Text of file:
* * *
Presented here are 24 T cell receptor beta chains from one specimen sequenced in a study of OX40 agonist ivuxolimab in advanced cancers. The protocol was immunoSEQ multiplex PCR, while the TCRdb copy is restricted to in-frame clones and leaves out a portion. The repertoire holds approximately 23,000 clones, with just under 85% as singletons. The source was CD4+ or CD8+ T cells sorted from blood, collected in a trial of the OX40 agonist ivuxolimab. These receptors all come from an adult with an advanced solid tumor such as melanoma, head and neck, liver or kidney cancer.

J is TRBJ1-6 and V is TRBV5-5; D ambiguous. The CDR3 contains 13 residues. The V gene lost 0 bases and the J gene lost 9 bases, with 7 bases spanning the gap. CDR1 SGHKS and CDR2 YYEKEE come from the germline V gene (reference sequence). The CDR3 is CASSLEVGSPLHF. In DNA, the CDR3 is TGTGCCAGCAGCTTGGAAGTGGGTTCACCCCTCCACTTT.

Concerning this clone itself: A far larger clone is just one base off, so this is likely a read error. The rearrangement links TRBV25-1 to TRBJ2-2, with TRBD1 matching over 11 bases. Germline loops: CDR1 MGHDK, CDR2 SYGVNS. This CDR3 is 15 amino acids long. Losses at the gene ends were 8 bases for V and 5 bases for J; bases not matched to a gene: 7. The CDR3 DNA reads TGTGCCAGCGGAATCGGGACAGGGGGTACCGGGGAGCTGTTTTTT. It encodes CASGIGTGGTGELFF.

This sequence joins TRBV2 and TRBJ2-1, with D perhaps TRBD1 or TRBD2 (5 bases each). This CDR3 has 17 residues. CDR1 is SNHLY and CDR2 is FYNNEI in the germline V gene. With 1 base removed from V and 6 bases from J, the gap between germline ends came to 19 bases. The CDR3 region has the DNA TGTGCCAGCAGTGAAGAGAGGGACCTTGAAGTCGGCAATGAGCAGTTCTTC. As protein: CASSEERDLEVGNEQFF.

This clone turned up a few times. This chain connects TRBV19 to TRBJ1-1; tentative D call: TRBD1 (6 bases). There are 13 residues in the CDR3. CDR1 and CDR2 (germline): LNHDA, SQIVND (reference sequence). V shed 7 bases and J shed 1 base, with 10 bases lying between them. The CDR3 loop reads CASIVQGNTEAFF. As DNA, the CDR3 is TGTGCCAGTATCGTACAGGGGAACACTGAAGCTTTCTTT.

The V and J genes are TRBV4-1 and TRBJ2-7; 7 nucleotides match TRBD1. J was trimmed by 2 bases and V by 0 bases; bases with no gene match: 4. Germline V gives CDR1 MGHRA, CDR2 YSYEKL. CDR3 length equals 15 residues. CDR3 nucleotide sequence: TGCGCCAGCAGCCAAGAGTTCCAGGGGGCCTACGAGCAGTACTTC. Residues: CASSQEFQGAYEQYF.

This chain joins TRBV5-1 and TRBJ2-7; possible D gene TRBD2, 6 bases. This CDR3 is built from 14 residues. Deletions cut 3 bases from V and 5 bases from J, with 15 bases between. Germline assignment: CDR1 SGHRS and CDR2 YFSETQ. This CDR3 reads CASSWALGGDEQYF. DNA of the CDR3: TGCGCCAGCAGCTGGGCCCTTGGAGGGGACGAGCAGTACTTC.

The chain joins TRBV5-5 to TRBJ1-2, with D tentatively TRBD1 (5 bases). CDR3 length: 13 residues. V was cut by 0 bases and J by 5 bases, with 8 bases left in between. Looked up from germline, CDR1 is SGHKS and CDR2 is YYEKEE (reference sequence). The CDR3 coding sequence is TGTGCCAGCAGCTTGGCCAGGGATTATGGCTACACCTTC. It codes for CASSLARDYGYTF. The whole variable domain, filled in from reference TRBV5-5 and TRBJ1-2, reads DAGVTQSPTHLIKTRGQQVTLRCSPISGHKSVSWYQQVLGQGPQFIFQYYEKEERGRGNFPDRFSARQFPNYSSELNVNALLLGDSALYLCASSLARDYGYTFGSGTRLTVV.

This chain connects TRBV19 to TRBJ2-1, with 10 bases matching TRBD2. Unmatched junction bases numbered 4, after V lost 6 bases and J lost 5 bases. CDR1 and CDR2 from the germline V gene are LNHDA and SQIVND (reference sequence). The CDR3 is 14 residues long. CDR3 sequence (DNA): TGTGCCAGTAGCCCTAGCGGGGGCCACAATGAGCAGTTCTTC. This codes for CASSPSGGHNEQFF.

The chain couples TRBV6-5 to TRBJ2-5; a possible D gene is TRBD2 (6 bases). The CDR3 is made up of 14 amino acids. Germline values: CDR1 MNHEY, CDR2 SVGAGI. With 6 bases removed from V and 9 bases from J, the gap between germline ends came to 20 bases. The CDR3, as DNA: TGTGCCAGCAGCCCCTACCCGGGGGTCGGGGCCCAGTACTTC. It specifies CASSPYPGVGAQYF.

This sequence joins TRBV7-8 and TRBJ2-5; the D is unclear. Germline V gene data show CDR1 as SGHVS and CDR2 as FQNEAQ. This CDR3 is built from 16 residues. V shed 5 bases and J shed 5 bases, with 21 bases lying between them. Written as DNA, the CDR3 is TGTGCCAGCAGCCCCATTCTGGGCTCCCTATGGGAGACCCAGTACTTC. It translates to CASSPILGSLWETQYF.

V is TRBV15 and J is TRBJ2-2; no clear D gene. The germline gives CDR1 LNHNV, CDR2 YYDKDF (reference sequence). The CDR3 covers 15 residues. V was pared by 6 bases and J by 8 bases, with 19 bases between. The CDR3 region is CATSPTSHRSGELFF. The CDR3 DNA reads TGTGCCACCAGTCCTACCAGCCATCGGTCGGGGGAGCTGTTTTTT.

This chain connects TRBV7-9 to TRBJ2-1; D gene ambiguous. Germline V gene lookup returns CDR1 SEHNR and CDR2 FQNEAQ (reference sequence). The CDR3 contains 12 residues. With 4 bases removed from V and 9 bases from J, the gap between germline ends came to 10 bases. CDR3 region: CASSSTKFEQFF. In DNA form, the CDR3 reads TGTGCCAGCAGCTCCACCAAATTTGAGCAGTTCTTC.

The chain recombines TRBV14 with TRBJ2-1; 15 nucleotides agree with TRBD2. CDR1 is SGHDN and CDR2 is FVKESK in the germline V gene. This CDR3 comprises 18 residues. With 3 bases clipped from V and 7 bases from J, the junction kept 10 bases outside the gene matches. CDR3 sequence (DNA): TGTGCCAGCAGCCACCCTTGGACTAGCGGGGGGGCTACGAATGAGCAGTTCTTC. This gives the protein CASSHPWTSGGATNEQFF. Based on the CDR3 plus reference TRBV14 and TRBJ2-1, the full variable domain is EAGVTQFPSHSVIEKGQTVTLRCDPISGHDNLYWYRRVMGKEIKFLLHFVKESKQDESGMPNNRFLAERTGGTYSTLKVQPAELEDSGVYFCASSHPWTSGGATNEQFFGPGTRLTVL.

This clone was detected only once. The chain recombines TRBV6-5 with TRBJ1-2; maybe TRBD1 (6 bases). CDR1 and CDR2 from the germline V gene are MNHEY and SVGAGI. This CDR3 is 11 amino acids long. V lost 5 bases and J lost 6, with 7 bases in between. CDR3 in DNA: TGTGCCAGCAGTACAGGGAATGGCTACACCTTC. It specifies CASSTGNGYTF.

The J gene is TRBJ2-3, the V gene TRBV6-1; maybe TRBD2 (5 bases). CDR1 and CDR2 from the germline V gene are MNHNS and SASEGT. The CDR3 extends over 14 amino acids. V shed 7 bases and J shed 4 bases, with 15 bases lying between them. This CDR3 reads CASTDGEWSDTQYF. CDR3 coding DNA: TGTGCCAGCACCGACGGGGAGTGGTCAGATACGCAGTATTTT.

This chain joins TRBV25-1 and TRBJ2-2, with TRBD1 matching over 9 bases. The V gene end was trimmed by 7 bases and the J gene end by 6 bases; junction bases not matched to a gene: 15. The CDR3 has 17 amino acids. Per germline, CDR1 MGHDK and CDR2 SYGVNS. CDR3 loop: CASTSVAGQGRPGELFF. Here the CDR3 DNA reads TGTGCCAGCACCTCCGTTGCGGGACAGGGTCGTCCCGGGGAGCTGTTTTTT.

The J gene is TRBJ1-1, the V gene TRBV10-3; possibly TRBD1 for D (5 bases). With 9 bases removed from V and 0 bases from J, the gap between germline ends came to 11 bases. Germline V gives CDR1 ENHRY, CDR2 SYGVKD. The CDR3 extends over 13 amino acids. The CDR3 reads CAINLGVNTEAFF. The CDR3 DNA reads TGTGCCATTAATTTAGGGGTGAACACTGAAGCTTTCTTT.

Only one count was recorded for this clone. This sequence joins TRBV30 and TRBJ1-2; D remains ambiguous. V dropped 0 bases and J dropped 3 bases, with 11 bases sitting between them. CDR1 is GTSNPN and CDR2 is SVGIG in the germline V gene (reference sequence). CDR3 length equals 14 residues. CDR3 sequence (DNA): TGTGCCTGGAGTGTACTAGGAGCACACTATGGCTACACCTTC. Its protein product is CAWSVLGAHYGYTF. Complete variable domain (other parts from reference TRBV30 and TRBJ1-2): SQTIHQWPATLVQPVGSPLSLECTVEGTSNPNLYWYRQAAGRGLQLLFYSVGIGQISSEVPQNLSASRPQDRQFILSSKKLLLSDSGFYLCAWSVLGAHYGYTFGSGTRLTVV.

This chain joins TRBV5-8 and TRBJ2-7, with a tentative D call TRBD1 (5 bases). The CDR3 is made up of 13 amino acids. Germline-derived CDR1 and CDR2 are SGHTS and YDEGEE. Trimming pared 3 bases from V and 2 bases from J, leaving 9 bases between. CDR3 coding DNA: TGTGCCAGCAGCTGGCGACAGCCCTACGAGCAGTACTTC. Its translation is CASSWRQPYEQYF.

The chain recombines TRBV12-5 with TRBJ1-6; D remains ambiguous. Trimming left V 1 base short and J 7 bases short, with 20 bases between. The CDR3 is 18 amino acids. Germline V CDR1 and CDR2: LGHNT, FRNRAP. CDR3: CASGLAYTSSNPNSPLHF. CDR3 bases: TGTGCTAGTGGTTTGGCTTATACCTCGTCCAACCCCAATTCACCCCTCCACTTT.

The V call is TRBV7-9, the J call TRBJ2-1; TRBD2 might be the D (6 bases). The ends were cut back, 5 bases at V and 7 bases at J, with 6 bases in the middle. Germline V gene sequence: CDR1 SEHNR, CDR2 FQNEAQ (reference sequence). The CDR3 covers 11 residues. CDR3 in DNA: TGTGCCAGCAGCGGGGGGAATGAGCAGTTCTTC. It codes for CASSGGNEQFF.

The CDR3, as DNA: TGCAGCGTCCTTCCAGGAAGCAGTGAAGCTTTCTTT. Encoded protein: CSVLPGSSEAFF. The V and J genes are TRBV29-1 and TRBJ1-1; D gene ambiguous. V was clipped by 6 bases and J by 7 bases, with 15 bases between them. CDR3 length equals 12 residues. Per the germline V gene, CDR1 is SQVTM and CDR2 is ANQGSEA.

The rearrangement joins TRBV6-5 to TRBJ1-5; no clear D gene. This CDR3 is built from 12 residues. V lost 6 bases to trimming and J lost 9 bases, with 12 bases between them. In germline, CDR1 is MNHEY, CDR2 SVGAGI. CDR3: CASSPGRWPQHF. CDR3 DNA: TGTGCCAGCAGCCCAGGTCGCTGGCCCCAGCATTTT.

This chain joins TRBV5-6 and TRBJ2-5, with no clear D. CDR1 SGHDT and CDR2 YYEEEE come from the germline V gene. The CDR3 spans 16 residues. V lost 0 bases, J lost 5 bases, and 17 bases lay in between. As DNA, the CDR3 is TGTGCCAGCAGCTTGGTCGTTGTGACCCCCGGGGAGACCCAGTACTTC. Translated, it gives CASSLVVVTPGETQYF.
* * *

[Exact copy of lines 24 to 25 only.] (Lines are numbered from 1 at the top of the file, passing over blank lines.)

The rearrangement joins TRBV6-5 to TRBJ1-5; no clear D gene. This CDR3 is built from 12 residues. V lost 6 bases to trimming and J lost 9 bases, with 12 bases between them. In germline, CDR1 is MNHEY, CDR2 SVGAGI. CDR3: CASSPGRWPQHF. CDR3 DNA: TGTGCCAGCAGCCCAGGTCGCTGGCCCCAGCATTTT.

This chain joins TRBV5-6 and TRBJ2-5, with no clear D. CDR1 SGHDT and CDR2 YYEEEE come from the germline V gene. The CDR3 spans 16 residues. V lost 0 bases, J lost 5 bases, and 17 bases lay in between. As DNA, the CDR3 is TGTGCCAGCAGCTTGGTCGTTGTGACCCCCGGGGAGACCCAGTACTTC. Translated, it gives CASSLVVVTPGETQYF.